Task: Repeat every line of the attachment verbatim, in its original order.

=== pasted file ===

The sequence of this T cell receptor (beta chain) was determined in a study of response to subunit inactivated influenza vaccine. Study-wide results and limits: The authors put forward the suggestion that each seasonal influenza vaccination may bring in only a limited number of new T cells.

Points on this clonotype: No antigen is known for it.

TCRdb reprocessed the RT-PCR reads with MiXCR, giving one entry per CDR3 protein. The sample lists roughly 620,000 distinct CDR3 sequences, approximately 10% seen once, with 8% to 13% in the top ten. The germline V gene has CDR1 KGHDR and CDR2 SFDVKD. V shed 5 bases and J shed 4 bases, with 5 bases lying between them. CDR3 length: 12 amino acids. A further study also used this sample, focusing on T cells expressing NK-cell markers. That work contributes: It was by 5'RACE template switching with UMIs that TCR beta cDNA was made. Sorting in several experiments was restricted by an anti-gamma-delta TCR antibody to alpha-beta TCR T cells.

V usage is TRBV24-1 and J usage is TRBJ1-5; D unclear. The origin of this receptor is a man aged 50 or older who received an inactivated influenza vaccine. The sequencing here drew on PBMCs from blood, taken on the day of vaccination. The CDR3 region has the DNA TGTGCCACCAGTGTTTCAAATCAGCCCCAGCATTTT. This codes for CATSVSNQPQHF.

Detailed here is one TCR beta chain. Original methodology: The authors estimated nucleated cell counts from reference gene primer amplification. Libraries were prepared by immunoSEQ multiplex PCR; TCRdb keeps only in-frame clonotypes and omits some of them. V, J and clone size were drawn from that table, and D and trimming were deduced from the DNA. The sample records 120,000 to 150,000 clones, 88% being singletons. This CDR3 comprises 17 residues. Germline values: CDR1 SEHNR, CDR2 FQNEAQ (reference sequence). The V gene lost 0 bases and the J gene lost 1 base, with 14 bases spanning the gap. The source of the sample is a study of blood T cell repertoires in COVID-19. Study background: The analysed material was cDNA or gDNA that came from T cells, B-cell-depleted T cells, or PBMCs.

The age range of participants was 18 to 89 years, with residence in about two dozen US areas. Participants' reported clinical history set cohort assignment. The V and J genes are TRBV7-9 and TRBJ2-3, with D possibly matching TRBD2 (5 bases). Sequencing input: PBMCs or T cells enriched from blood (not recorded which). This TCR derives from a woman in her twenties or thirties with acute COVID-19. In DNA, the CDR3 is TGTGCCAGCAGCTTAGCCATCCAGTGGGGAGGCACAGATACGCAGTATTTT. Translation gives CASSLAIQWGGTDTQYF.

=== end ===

The sequence of this T cell receptor (beta chain) was determined in a study of response to subunit inactivated influenza vaccine. Study-wide results and limits: The authors put forward the suggestion that each seasonal influenza vaccination may bring in only a limited number of new T cells.

Points on this clonotype: No antigen is known for it.

TCRdb reprocessed the RT-PCR reads with MiXCR, giving one entry per CDR3 protein. The sample lists roughly 620,000 distinct CDR3 sequences, approximately 10% seen once, with 8% to 13% in the top ten. The germline V gene has CDR1 KGHDR and CDR2 SFDVKD. V shed 5 bases and J shed 4 bases, with 5 bases lying between them. CDR3 length: 12 amino acids. A further study also used this sample, focusing on T cells expressing NK-cell markers. That work contributes: It was by 5'RACE template switching with UMIs that TCR beta cDNA was made. Sorting in several experiments was restricted by an anti-gamma-delta TCR antibody to alpha-beta TCR T cells.

V usage is TRBV24-1 and J usage is TRBJ1-5; D unclear. The origin of this receptor is a man aged 50 or older who received an inactivated influenza vaccine. The sequencing here drew on PBMCs from blood, taken on the day of vaccination. The CDR3 region has the DNA TGTGCCACCAGTGTTTCAAATCAGCCCCAGCATTTT. This codes for CATSVSNQPQHF.

Detailed here is one TCR beta chain. Original methodology: The authors estimated nucleated cell counts from reference gene primer amplification. Libraries were prepared by immunoSEQ multiplex PCR; TCRdb keeps only in-frame clonotypes and omits some of them. V, J and clone size were drawn from that table, and D and trimming were deduced from the DNA. The sample records 120,000 to 150,000 clones, 88% being singletons. This CDR3 comprises 17 residues. Germline values: CDR1 SEHNR, CDR2 FQNEAQ (reference sequence). The V gene lost 0 bases and the J gene lost 1 base, with 14 bases spanning the gap. The source of the sample is a study of blood T cell repertoires in COVID-19. Study background: The analysed material was cDNA or gDNA that came from T cells, B-cell-depleted T cells, or PBMCs.

The age range of participants was 18 to 89 years, with residence in about two dozen US areas. Participants' reported clinical history set cohort assignment. The V and J genes are TRBV7-9 and TRBJ2-3, with D possibly matching TRBD2 (5 bases). Sequencing input: PBMCs or T cells enriched from blood (not recorded which). This TCR derives from a woman in her twenties or thirties with acute COVID-19. In DNA, the CDR3 is TGTGCCAGCAGCTTAGCCATCCAGTGGGGAGGCACAGATACGCAGTATTTT. Translation gives CASSLAIQWGGTDTQYF.